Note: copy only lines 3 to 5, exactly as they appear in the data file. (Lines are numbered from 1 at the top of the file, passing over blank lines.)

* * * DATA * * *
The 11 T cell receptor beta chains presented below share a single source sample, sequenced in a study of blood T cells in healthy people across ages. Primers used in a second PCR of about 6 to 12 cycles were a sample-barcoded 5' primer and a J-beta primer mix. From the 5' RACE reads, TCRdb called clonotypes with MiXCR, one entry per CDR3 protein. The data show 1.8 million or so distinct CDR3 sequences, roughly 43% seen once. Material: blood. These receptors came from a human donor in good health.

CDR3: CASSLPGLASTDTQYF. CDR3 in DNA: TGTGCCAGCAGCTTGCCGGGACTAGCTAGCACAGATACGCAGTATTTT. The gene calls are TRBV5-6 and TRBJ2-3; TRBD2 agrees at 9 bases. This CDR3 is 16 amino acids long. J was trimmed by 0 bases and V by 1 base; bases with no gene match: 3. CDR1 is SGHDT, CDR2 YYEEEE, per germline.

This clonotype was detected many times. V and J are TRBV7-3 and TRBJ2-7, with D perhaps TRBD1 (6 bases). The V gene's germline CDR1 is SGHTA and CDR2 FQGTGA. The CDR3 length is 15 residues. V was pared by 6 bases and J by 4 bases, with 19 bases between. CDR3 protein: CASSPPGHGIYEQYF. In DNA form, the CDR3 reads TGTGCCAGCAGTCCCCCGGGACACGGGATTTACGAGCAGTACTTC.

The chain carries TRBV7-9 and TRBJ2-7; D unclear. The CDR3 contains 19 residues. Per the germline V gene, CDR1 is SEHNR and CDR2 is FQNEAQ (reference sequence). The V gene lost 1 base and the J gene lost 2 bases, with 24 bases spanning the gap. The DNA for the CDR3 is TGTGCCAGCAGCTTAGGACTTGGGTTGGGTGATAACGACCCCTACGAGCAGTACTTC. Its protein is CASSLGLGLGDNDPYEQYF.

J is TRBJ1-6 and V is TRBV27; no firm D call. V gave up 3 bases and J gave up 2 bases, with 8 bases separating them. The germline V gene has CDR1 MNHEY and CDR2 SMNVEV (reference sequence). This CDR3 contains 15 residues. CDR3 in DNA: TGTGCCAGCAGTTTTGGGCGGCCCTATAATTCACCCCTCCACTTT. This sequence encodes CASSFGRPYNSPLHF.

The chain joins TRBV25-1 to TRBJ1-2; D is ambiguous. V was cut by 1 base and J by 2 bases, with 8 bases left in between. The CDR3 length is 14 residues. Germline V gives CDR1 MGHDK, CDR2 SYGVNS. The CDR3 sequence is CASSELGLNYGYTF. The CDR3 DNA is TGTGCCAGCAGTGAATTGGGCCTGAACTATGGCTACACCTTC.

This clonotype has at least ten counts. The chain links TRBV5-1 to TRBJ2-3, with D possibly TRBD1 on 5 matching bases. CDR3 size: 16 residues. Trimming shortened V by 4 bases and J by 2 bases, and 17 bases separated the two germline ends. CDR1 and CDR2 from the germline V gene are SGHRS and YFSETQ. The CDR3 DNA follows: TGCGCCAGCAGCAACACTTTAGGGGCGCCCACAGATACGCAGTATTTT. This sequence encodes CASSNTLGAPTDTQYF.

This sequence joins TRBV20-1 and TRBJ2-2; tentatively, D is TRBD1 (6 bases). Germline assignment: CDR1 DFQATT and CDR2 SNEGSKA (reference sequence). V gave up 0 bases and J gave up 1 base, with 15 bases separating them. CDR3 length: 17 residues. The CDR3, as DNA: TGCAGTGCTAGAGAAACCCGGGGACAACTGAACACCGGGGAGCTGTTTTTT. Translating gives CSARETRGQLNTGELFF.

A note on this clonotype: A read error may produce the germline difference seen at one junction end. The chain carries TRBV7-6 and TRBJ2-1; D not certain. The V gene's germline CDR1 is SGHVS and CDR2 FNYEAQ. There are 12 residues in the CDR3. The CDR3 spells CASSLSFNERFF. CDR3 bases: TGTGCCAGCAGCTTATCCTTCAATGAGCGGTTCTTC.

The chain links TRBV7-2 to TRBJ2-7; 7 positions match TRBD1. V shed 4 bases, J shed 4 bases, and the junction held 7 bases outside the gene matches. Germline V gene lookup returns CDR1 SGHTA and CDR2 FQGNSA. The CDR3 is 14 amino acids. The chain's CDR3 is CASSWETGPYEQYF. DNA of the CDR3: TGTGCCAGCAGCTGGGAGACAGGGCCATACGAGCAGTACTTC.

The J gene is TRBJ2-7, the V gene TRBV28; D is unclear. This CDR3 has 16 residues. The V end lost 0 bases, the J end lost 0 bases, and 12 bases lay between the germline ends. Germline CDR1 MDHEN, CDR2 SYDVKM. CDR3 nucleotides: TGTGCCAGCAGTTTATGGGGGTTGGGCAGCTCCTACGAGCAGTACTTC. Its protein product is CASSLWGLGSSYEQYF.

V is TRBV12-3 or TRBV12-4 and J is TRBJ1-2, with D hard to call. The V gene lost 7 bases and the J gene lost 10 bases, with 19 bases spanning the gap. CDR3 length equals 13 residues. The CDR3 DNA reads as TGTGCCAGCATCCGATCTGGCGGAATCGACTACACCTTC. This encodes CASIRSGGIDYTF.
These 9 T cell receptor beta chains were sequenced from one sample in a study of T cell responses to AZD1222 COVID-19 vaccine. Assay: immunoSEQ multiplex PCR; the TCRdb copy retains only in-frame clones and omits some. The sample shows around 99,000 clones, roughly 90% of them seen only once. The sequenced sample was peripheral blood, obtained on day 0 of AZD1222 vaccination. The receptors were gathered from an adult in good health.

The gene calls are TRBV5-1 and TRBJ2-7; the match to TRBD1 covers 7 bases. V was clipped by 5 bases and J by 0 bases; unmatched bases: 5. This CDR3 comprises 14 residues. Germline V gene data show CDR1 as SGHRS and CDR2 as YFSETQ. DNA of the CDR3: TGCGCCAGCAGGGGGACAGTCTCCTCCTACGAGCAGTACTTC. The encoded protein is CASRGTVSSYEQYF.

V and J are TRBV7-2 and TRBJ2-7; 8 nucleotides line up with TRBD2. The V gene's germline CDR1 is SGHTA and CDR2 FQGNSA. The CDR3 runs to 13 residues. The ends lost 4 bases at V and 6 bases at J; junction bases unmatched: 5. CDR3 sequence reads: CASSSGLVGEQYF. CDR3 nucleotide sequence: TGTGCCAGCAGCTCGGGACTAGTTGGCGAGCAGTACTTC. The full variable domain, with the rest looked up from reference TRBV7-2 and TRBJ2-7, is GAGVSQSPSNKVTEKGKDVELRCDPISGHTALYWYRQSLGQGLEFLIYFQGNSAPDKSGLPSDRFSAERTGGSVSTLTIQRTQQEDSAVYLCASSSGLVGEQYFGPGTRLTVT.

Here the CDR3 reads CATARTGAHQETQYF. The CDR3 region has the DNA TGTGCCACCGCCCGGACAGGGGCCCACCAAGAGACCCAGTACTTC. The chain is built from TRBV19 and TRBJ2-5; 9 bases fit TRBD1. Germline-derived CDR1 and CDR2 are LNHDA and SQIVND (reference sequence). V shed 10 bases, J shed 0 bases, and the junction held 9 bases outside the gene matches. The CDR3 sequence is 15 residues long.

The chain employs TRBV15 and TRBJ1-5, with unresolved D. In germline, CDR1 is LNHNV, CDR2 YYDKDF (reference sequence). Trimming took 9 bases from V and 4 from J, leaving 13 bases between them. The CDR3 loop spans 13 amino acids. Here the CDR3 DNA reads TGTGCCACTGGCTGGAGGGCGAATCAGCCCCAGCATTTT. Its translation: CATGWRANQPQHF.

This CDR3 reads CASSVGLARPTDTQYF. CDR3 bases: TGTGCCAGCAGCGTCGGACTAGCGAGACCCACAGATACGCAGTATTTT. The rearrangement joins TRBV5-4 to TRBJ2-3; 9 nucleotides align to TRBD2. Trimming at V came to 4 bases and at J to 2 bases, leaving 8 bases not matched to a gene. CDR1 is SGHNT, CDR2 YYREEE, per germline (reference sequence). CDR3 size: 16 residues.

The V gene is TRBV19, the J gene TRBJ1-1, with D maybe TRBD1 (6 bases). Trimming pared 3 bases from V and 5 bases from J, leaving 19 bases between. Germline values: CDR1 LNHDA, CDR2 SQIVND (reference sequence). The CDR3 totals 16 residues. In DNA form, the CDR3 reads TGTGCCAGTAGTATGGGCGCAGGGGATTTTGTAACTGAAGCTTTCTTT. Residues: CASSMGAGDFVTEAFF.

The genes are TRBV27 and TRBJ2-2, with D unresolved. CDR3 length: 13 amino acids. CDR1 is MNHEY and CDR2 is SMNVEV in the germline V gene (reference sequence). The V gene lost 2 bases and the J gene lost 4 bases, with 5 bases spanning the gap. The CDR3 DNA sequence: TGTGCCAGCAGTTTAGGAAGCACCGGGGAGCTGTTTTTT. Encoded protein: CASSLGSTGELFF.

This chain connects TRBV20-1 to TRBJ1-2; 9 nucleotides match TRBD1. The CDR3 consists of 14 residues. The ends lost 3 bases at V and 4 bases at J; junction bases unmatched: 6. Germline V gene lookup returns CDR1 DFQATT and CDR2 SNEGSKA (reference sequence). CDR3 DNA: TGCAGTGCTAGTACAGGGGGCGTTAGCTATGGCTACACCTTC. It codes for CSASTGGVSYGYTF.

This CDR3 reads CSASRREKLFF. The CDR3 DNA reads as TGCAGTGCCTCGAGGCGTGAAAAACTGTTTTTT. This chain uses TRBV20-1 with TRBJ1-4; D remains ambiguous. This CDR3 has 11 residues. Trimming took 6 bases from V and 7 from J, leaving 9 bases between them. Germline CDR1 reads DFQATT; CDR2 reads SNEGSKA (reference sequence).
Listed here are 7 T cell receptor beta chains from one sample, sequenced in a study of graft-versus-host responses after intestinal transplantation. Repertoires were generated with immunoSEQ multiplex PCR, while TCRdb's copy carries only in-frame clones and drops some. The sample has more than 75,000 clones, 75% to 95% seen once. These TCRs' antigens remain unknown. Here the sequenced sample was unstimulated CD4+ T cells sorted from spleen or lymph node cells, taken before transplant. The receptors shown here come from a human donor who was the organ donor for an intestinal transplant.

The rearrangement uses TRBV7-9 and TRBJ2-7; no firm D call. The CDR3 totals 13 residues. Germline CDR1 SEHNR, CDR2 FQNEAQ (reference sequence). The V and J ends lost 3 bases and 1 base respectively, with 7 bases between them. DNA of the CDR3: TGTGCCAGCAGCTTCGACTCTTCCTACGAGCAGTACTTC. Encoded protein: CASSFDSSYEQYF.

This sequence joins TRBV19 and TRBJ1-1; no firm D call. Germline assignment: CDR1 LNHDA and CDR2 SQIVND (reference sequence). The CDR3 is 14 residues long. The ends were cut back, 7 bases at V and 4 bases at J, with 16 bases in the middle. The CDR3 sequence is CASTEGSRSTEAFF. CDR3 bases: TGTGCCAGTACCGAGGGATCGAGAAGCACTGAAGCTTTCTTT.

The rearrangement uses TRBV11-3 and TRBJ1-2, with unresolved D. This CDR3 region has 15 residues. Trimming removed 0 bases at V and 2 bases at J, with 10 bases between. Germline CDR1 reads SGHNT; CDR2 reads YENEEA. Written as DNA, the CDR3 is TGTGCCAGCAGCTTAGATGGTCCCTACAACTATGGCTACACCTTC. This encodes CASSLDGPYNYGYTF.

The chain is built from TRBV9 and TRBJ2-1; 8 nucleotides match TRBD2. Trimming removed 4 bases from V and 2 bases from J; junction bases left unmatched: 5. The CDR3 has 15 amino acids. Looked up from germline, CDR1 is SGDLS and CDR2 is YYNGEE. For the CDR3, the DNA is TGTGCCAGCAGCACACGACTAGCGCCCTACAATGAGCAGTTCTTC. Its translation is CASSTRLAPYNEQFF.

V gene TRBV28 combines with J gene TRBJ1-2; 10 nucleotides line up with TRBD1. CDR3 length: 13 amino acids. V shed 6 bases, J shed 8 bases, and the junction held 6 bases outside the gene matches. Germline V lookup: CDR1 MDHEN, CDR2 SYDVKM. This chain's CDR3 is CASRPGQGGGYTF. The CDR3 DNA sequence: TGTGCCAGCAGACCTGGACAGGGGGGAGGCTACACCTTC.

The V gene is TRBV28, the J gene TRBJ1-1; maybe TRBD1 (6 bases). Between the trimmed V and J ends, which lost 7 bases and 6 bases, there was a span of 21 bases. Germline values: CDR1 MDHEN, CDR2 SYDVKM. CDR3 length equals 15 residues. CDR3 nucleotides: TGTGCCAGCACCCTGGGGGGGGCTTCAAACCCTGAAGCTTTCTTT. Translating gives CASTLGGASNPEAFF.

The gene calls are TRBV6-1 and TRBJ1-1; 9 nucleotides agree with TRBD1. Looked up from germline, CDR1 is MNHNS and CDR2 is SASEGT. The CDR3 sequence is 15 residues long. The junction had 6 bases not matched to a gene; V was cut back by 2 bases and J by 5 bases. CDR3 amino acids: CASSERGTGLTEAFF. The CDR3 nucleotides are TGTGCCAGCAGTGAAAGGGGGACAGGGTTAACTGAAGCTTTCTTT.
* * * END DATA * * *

This clonotype was detected many times. V and J are TRBV7-3 and TRBJ2-7, with D perhaps TRBD1 (6 bases). The V gene's germline CDR1 is SGHTA and CDR2 FQGTGA. The CDR3 length is 15 residues. V was pared by 6 bases and J by 4 bases, with 19 bases between. CDR3 protein: CASSPPGHGIYEQYF. In DNA form, the CDR3 reads TGTGCCAGCAGTCCCCCGGGACACGGGATTTACGAGCAGTACTTC.

The chain carries TRBV7-9 and TRBJ2-7; D unclear. The CDR3 contains 19 residues. Per the germline V gene, CDR1 is SEHNR and CDR2 is FQNEAQ (reference sequence). The V gene lost 1 base and the J gene lost 2 bases, with 24 bases spanning the gap. The DNA for the CDR3 is TGTGCCAGCAGCTTAGGACTTGGGTTGGGTGATAACGACCCCTACGAGCAGTACTTC. Its protein is CASSLGLGLGDNDPYEQYF.

J is TRBJ1-6 and V is TRBV27; no firm D call. V gave up 3 bases and J gave up 2 bases, with 8 bases separating them. The germline V gene has CDR1 MNHEY and CDR2 SMNVEV (reference sequence). This CDR3 contains 15 residues. CDR3 in DNA: TGTGCCAGCAGTTTTGGGCGGCCCTATAATTCACCCCTCCACTTT. This sequence encodes CASSFGRPYNSPLHF.